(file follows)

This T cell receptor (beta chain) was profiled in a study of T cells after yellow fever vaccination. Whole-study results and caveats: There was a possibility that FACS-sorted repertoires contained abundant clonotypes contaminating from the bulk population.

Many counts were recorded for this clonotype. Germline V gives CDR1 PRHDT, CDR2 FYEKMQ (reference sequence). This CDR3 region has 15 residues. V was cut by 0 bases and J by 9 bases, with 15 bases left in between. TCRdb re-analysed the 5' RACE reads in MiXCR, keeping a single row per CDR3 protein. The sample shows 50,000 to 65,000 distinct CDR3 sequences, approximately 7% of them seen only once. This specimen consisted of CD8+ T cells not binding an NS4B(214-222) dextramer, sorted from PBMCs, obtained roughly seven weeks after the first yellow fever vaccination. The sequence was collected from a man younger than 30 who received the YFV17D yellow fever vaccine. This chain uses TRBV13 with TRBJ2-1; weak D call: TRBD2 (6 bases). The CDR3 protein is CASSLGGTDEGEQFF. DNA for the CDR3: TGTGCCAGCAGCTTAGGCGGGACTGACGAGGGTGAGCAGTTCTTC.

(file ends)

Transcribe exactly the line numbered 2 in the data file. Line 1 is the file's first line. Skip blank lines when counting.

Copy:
Many counts were recorded for this clonotype. Germline V gives CDR1 PRHDT, CDR2 FYEKMQ (reference sequence). This CDR3 region has 15 residues. V was cut by 0 bases and J by 9 bases, with 15 bases left in between. TCRdb re-analysed the 5' RACE reads in MiXCR, keeping a single row per CDR3 protein. The sample shows 50,000 to 65,000 distinct CDR3 sequences, approximately 7% of them seen only once. This specimen consisted of CD8+ T cells not binding an NS4B(214-222) dextramer, sorted from PBMCs, obtained roughly seven weeks after the first yellow fever vaccination. The sequence was collected from a man younger than 30 who received the YFV17D yellow fever vaccine. This chain uses TRBV13 with TRBJ2-1; weak D call: TRBD2 (6 bases). The CDR3 protein is CASSLGGTDEGEQFF. DNA for the CDR3: TGTGCCAGCAGCTTAGGCGGGACTGACGAGGGTGAGCAGTTCTTC.